Figure 6. Threat and Vulnerability Management software inventory page displaying installed SolarWinds Orion software

Security recommendations are provided to update devices running vulnerable software versions.

Screenshot of threat and vulnerability management security recommendations page

Figure 7. Threat and Vulnerability Management security recommendations page

Security admins can also use advanced hunting to query, refine, and export data. The following query retrieves an inventory of the SolarWinds Orion software in your organization, organized by product name and sorted by the number of devices that have software installed:

DeviceTvmSoftwareInventoryVulnerabilities

| where SoftwareVendor == ‘solarwinds’

| where SoftwareName startswith ‘orion’

| summarize dcount(DeviceName) by SoftwareName

| sort by dcount_DeviceName desc

The following query searches threat and vulnerability management data for SolarWinds Orion software known to be affected by Solorigate:

DeviceTvmSoftwareInventoryVulnerabilities

| where CveId == ‘TVM-2020-0002’

| project DeviceId, DeviceName, SoftwareVendor, SoftwareName, SoftwareVersion

For each security recommendation you can submit a request to the IT administrator to remediate vulnerable devices. Doing this creates a security task in Microsoft Endpoint Manager (formerly Intune) that can be continuously tracked in the threat and vulnerability management Remediation page. To use this capability, you need to enable a Microsoft Endpoint Manager connection.

Screenshot of threat and vulnerability management remediation options

Figure 8. Threat and vulnerability management ‘Remediation options’ for security recommendations and ‘Remediation activities’ tracking

Implement recommended security configurations

In addition to providing vulnerability assessments, Threat and Vulnerability Management also provides security recommendation guidance and device posture assessment that help mitigate this attack. These recommendations use vulnerability data that is also present in the Solorigate threat analytics report.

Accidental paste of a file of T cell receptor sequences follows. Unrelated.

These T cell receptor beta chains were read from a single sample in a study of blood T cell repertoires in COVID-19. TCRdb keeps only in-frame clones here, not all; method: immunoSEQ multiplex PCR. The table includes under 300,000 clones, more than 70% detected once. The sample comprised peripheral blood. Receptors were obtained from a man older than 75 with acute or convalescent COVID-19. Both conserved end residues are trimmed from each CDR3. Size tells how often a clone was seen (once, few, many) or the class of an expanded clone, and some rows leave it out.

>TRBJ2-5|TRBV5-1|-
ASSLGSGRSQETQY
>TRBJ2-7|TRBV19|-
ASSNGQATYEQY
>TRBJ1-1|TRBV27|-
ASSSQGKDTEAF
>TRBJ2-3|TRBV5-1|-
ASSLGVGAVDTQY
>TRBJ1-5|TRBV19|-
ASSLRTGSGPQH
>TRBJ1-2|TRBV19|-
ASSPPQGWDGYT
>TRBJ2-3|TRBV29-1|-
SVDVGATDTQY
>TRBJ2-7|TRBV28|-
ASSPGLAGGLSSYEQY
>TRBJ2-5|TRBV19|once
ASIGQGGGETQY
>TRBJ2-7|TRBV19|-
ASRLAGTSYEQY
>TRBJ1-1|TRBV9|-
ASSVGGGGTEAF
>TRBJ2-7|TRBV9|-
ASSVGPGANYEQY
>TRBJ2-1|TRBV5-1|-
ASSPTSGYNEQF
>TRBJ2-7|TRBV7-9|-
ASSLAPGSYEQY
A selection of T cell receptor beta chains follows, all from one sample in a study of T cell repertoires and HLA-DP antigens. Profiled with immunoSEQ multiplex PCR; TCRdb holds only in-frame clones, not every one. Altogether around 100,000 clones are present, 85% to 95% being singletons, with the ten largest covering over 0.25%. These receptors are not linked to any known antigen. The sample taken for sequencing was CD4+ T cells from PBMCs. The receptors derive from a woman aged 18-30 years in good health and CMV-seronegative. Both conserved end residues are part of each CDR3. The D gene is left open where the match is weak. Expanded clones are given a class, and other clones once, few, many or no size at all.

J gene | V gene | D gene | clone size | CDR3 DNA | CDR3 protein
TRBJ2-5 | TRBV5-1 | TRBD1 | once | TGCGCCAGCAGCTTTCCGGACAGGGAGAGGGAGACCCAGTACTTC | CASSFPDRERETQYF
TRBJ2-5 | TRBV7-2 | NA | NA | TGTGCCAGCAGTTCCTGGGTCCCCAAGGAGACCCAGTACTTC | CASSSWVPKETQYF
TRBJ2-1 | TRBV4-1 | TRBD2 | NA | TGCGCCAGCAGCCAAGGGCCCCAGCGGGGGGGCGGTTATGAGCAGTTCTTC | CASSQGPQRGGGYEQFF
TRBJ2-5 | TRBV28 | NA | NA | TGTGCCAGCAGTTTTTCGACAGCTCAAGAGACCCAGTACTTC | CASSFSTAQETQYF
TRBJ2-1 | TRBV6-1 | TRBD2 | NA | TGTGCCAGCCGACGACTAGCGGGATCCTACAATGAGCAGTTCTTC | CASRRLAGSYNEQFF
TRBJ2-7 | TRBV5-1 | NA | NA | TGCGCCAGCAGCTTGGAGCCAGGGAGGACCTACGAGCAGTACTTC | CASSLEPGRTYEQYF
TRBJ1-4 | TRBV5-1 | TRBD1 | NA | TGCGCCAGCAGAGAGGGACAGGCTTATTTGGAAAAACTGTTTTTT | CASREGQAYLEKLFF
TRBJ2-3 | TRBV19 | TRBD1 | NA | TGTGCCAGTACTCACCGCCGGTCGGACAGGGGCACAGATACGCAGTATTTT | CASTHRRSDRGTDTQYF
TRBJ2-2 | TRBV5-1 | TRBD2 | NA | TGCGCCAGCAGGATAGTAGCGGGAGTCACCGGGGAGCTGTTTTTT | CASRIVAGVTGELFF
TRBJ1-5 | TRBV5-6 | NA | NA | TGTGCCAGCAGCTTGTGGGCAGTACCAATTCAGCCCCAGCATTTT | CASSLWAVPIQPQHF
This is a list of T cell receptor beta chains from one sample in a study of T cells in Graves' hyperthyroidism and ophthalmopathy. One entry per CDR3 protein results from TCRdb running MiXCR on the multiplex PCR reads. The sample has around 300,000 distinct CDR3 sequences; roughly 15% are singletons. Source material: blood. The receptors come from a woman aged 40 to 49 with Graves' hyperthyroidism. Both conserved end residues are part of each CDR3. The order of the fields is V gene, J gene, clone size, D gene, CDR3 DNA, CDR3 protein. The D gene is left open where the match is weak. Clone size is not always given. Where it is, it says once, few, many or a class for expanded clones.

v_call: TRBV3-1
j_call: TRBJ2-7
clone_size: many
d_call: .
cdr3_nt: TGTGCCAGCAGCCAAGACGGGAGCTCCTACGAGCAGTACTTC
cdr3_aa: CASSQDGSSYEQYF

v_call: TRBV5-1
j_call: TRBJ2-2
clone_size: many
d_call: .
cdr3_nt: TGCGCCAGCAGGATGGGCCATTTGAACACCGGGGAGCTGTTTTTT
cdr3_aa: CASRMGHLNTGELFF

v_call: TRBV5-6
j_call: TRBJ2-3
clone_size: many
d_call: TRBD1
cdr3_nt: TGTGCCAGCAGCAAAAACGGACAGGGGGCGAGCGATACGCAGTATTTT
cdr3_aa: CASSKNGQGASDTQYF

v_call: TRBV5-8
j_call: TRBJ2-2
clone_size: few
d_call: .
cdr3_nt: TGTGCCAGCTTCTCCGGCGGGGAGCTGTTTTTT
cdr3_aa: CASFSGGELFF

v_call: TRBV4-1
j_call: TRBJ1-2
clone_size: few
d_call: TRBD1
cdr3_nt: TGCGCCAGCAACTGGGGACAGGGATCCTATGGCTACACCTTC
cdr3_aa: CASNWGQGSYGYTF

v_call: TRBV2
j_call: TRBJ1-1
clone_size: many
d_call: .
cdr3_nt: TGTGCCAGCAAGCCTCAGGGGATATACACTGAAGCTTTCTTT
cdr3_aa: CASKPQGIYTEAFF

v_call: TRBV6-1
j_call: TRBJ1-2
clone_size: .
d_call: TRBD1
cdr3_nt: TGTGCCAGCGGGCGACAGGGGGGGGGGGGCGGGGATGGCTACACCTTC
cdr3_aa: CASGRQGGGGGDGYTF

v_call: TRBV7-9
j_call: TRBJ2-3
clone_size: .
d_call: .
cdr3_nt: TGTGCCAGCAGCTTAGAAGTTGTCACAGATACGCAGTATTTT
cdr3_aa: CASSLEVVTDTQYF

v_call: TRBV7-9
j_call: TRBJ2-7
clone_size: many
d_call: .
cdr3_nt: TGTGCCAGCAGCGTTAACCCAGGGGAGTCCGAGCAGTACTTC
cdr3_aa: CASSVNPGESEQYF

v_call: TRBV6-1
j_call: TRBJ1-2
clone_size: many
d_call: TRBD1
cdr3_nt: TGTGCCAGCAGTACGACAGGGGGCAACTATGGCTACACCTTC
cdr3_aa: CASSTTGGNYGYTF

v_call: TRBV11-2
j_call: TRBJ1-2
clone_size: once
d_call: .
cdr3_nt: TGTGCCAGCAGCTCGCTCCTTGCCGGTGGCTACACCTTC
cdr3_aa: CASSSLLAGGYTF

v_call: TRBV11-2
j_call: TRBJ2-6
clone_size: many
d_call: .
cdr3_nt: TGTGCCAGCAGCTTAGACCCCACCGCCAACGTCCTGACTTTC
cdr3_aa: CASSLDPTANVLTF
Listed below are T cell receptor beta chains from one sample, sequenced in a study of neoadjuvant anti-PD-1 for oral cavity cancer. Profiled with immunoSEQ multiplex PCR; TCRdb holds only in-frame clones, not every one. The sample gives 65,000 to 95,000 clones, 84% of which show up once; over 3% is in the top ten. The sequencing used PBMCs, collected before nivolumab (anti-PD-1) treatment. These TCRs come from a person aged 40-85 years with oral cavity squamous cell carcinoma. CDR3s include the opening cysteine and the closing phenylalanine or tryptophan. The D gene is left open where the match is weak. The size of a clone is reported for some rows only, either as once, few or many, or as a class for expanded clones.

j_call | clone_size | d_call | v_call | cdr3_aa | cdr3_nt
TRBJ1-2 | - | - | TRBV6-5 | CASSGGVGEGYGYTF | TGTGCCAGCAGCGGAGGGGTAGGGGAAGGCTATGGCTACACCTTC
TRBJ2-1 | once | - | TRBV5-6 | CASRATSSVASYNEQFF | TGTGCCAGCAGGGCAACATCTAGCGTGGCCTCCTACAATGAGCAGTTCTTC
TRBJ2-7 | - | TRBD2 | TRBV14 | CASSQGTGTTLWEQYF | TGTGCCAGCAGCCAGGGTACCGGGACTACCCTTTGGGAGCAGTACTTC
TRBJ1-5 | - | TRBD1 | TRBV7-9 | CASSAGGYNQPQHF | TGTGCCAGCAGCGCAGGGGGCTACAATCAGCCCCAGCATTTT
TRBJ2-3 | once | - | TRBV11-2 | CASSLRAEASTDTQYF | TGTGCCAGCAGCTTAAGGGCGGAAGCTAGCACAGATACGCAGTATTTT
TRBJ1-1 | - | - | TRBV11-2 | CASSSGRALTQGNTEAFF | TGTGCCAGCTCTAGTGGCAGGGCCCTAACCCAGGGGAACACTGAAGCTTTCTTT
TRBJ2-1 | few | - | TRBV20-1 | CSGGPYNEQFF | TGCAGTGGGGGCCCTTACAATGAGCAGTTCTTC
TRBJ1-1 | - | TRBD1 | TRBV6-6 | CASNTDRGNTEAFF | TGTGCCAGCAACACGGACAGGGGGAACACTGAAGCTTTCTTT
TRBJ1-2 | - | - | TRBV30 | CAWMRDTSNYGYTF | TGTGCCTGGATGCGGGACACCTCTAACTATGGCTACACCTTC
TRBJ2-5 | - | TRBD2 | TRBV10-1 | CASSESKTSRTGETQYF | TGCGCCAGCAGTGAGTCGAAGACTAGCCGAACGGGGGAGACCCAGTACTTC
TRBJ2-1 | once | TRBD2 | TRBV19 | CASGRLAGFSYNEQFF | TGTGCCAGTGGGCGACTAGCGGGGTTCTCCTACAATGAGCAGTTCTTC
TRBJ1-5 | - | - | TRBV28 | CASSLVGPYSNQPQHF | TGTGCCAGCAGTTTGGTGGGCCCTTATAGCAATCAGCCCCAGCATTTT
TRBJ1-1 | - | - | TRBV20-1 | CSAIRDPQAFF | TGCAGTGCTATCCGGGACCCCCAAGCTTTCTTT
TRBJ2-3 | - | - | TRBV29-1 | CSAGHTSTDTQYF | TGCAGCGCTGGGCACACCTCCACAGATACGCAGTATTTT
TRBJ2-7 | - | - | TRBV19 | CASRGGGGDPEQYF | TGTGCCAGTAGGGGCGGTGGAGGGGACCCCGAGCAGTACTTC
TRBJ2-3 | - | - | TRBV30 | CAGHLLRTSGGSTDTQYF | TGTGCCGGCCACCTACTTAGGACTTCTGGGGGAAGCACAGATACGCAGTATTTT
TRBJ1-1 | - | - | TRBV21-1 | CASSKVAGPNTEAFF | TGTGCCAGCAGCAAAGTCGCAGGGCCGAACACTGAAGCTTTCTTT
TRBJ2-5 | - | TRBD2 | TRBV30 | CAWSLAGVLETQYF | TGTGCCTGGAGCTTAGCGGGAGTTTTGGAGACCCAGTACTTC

Screenshot of threat analytics mitigations page

Figure 9. Threat analytics Mitigation page shows secure configuration recommendations for devices exposed to Solorigate

The following security recommendations are provided in response to Solorigate:

Component  Secure configuration recommendations  Attack stage
Security controls (Antivirus) Turn on real-time protection Stage 1
Security controls (Antivirus) Update Microsoft Defender Antivirus definitions to version 1.329.427.0 or later Stage 1
Security controls (Attack surface reduction) Block execution of potentially obfuscated scripts Stage 2
Security controls (Attack surface reduction) Block executable files from running unless they meet a prevalence, age, or trusted list criterion Stage 2
Security controls (Microsoft Defender SmartScreen) Set Microsoft Defender SmartScreen Microsoft Edge site and download checking to block or warn Stage 2

Applying these security controls can be accomplished using Microsoft Endpoint Manager (Intune and Configuration Manager). Refer to the following documentation for guidance on deploying and managing policies with Endpoint Manager:

Protecting on-premises and cloud infrastructure

In addition to compromising client endpoints, attackers can also activate backdoor code via the compromised SolarWinds binary installed on cloud or on-premises servers, allowing them to gain a stronger foothold in the environment.

Protect your on-premises and cloud servers

A large part of many customers’ infrastructure are virtual machines. Azure Defender helps security professionals protect cloud workloads spanning virtual machines, SQL, storage, containers, IoT, Azure network layer, Azure Key Vault, and more.

As mentioned earlier, one of the key actions that should be taken to help prevent Solorigate and similar attacks is to ensure that all devices are protected and monitored by Microsoft Defender for Endpoint. Deploying Azure Defender for Servers enables Defender for Endpoint for your virtual machines to provide comprehensive detection coverage across the Solorigate attack chain. Azure Defender’s integrated vulnerability assessment solution for Azure and hybrid machines can also help address the Solorigate attack by providing visibility into vulnerability assessment findings in Azure Security Center.

Enable additional infrastructure protection and monitoring